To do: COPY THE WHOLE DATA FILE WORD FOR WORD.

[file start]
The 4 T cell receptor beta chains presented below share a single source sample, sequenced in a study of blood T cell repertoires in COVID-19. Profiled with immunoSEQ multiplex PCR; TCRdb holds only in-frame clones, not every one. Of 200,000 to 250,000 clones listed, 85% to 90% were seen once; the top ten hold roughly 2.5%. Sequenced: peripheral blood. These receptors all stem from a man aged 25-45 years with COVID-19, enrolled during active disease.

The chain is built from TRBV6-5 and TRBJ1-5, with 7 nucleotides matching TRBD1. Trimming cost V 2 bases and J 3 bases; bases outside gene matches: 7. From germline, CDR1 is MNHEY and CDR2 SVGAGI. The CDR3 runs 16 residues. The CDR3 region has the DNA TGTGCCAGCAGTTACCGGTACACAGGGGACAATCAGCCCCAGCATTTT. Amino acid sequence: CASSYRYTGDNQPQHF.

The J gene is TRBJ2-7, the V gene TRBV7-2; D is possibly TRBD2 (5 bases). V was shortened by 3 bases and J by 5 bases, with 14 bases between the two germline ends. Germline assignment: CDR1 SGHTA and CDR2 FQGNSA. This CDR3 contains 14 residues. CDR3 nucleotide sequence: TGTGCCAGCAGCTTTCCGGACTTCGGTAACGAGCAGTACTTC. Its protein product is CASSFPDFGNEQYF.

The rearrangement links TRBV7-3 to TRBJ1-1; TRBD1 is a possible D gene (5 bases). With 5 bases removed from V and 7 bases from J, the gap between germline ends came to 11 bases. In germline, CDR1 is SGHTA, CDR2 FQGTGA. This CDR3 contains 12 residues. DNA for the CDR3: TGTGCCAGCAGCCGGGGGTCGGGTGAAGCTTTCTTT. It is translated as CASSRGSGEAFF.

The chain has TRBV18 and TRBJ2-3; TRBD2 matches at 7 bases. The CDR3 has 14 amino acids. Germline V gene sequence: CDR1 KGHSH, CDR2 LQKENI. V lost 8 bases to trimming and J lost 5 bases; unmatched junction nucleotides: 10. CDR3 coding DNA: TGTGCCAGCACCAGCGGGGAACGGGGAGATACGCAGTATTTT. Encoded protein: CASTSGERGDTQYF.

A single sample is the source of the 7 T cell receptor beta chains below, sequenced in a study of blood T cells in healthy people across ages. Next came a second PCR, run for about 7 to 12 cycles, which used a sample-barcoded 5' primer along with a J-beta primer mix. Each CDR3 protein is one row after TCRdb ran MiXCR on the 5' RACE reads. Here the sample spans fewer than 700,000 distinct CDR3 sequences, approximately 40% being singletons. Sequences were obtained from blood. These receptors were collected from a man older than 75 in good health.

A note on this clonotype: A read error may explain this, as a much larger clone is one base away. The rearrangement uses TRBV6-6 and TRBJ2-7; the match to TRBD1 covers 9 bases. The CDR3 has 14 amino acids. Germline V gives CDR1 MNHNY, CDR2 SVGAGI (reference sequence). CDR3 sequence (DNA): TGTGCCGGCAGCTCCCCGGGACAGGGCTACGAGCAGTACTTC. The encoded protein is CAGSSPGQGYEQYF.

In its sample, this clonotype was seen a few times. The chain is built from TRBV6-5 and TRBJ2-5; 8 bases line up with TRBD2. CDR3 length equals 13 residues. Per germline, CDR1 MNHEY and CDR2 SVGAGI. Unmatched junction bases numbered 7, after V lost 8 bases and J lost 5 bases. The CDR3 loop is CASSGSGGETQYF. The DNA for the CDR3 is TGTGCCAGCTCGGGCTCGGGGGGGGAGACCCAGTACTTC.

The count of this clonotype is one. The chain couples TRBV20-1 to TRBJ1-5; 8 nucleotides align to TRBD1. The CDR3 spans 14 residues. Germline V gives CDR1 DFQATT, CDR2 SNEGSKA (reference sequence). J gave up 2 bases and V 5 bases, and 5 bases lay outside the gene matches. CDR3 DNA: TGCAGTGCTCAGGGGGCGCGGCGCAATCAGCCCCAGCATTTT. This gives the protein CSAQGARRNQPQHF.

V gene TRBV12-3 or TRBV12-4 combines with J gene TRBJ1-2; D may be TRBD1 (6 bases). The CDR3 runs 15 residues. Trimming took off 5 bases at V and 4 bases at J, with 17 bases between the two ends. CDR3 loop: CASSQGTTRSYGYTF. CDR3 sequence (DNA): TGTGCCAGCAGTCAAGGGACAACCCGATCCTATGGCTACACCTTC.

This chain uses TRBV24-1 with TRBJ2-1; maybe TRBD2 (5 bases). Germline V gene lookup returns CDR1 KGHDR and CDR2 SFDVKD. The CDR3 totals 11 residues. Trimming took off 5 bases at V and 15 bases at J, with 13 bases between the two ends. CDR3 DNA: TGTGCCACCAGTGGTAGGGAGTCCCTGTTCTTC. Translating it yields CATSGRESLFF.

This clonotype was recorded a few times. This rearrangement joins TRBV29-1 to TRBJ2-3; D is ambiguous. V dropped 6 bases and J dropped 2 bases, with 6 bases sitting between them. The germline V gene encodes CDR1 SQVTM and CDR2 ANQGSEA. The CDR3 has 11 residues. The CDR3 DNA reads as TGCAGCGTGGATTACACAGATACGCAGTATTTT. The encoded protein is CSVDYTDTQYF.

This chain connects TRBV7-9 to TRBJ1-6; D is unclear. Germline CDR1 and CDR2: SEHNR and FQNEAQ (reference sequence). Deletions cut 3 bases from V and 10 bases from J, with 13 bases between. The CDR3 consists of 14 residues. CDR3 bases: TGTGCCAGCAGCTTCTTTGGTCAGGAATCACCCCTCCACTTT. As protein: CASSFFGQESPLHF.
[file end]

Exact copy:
The 4 T cell receptor beta chains presented below share a single source sample, sequenced in a study of blood T cell repertoires in COVID-19. Profiled with immunoSEQ multiplex PCR; TCRdb holds only in-frame clones, not every one. Of 200,000 to 250,000 clones listed, 85% to 90% were seen once; the top ten hold roughly 2.5%. Sequenced: peripheral blood. These receptors all stem from a man aged 25-45 years with COVID-19, enrolled during active disease.

The chain is built from TRBV6-5 and TRBJ1-5, with 7 nucleotides matching TRBD1. Trimming cost V 2 bases and J 3 bases; bases outside gene matches: 7. From germline, CDR1 is MNHEY and CDR2 SVGAGI. The CDR3 runs 16 residues. The CDR3 region has the DNA TGTGCCAGCAGTTACCGGTACACAGGGGACAATCAGCCCCAGCATTTT. Amino acid sequence: CASSYRYTGDNQPQHF.

The J gene is TRBJ2-7, the V gene TRBV7-2; D is possibly TRBD2 (5 bases). V was shortened by 3 bases and J by 5 bases, with 14 bases between the two germline ends. Germline assignment: CDR1 SGHTA and CDR2 FQGNSA. This CDR3 contains 14 residues. CDR3 nucleotide sequence: TGTGCCAGCAGCTTTCCGGACTTCGGTAACGAGCAGTACTTC. Its protein product is CASSFPDFGNEQYF.

The rearrangement links TRBV7-3 to TRBJ1-1; TRBD1 is a possible D gene (5 bases). With 5 bases removed from V and 7 bases from J, the gap between germline ends came to 11 bases. In germline, CDR1 is SGHTA, CDR2 FQGTGA. This CDR3 contains 12 residues. DNA for the CDR3: TGTGCCAGCAGCCGGGGGTCGGGTGAAGCTTTCTTT. It is translated as CASSRGSGEAFF.

The chain has TRBV18 and TRBJ2-3; TRBD2 matches at 7 bases. The CDR3 has 14 amino acids. Germline V gene sequence: CDR1 KGHSH, CDR2 LQKENI. V lost 8 bases to trimming and J lost 5 bases; unmatched junction nucleotides: 10. CDR3 coding DNA: TGTGCCAGCACCAGCGGGGAACGGGGAGATACGCAGTATTTT. Encoded protein: CASTSGERGDTQYF.

A single sample is the source of the 7 T cell receptor beta chains below, sequenced in a study of blood T cells in healthy people across ages. Next came a second PCR, run for about 7 to 12 cycles, which used a sample-barcoded 5' primer along with a J-beta primer mix. Each CDR3 protein is one row after TCRdb ran MiXCR on the 5' RACE reads. Here the sample spans fewer than 700,000 distinct CDR3 sequences, approximately 40% being singletons. Sequences were obtained from blood. These receptors were collected from a man older than 75 in good health.

A note on this clonotype: A read error may explain this, as a much larger clone is one base away. The rearrangement uses TRBV6-6 and TRBJ2-7; the match to TRBD1 covers 9 bases. The CDR3 has 14 amino acids. Germline V gives CDR1 MNHNY, CDR2 SVGAGI (reference sequence). CDR3 sequence (DNA): TGTGCCGGCAGCTCCCCGGGACAGGGCTACGAGCAGTACTTC. The encoded protein is CAGSSPGQGYEQYF.

In its sample, this clonotype was seen a few times. The chain is built from TRBV6-5 and TRBJ2-5; 8 bases line up with TRBD2. CDR3 length equals 13 residues. Per germline, CDR1 MNHEY and CDR2 SVGAGI. Unmatched junction bases numbered 7, after V lost 8 bases and J lost 5 bases. The CDR3 loop is CASSGSGGETQYF. The DNA for the CDR3 is TGTGCCAGCTCGGGCTCGGGGGGGGAGACCCAGTACTTC.

The count of this clonotype is one. The chain couples TRBV20-1 to TRBJ1-5; 8 nucleotides align to TRBD1. The CDR3 spans 14 residues. Germline V gives CDR1 DFQATT, CDR2 SNEGSKA (reference sequence). J gave up 2 bases and V 5 bases, and 5 bases lay outside the gene matches. CDR3 DNA: TGCAGTGCTCAGGGGGCGCGGCGCAATCAGCCCCAGCATTTT. This gives the protein CSAQGARRNQPQHF.

V gene TRBV12-3 or TRBV12-4 combines with J gene TRBJ1-2; D may be TRBD1 (6 bases). The CDR3 runs 15 residues. Trimming took off 5 bases at V and 4 bases at J, with 17 bases between the two ends. CDR3 loop: CASSQGTTRSYGYTF. CDR3 sequence (DNA): TGTGCCAGCAGTCAAGGGACAACCCGATCCTATGGCTACACCTTC.

This chain uses TRBV24-1 with TRBJ2-1; maybe TRBD2 (5 bases). Germline V gene lookup returns CDR1 KGHDR and CDR2 SFDVKD. The CDR3 totals 11 residues. Trimming took off 5 bases at V and 15 bases at J, with 13 bases between the two ends. CDR3 DNA: TGTGCCACCAGTGGTAGGGAGTCCCTGTTCTTC. Translating it yields CATSGRESLFF.

This clonotype was recorded a few times. This rearrangement joins TRBV29-1 to TRBJ2-3; D is ambiguous. V dropped 6 bases and J dropped 2 bases, with 6 bases sitting between them. The germline V gene encodes CDR1 SQVTM and CDR2 ANQGSEA. The CDR3 has 11 residues. The CDR3 DNA reads as TGCAGCGTGGATTACACAGATACGCAGTATTTT. The encoded protein is CSVDYTDTQYF.

This chain connects TRBV7-9 to TRBJ1-6; D is unclear. Germline CDR1 and CDR2: SEHNR and FQNEAQ (reference sequence). Deletions cut 3 bases from V and 10 bases from J, with 13 bases between. The CDR3 consists of 14 residues. CDR3 bases: TGTGCCAGCAGCTTCTTTGGTCAGGAATCACCCCTCCACTTT. As protein: CASSFFGQESPLHF.